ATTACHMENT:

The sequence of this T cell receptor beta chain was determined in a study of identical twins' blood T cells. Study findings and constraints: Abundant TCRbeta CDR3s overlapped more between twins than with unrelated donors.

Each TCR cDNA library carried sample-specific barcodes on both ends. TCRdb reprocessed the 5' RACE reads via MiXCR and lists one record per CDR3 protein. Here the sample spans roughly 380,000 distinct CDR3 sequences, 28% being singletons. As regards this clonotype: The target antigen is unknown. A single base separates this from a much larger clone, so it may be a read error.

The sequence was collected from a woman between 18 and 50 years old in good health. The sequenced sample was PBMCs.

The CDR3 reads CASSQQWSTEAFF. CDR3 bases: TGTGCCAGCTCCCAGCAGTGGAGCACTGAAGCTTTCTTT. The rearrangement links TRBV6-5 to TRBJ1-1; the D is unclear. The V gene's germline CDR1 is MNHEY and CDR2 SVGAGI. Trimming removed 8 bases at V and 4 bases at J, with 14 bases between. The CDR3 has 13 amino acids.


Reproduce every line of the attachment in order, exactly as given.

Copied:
The sequence of this T cell receptor beta chain was determined in a study of identical twins' blood T cells. Study findings and constraints: Abundant TCRbeta CDR3s overlapped more between twins than with unrelated donors.

Each TCR cDNA library carried sample-specific barcodes on both ends. TCRdb reprocessed the 5' RACE reads via MiXCR and lists one record per CDR3 protein. Here the sample spans roughly 380,000 distinct CDR3 sequences, 28% being singletons. As regards this clonotype: The target antigen is unknown. A single base separates this from a much larger clone, so it may be a read error.

The sequence was collected from a woman between 18 and 50 years old in good health. The sequenced sample was PBMCs.

The CDR3 reads CASSQQWSTEAFF. CDR3 bases: TGTGCCAGCTCCCAGCAGTGGAGCACTGAAGCTTTCTTT. The rearrangement links TRBV6-5 to TRBJ1-1; the D is unclear. The V gene's germline CDR1 is MNHEY and CDR2 SVGAGI. Trimming removed 8 bases at V and 4 bases at J, with 14 bases between. The CDR3 has 13 amino acids.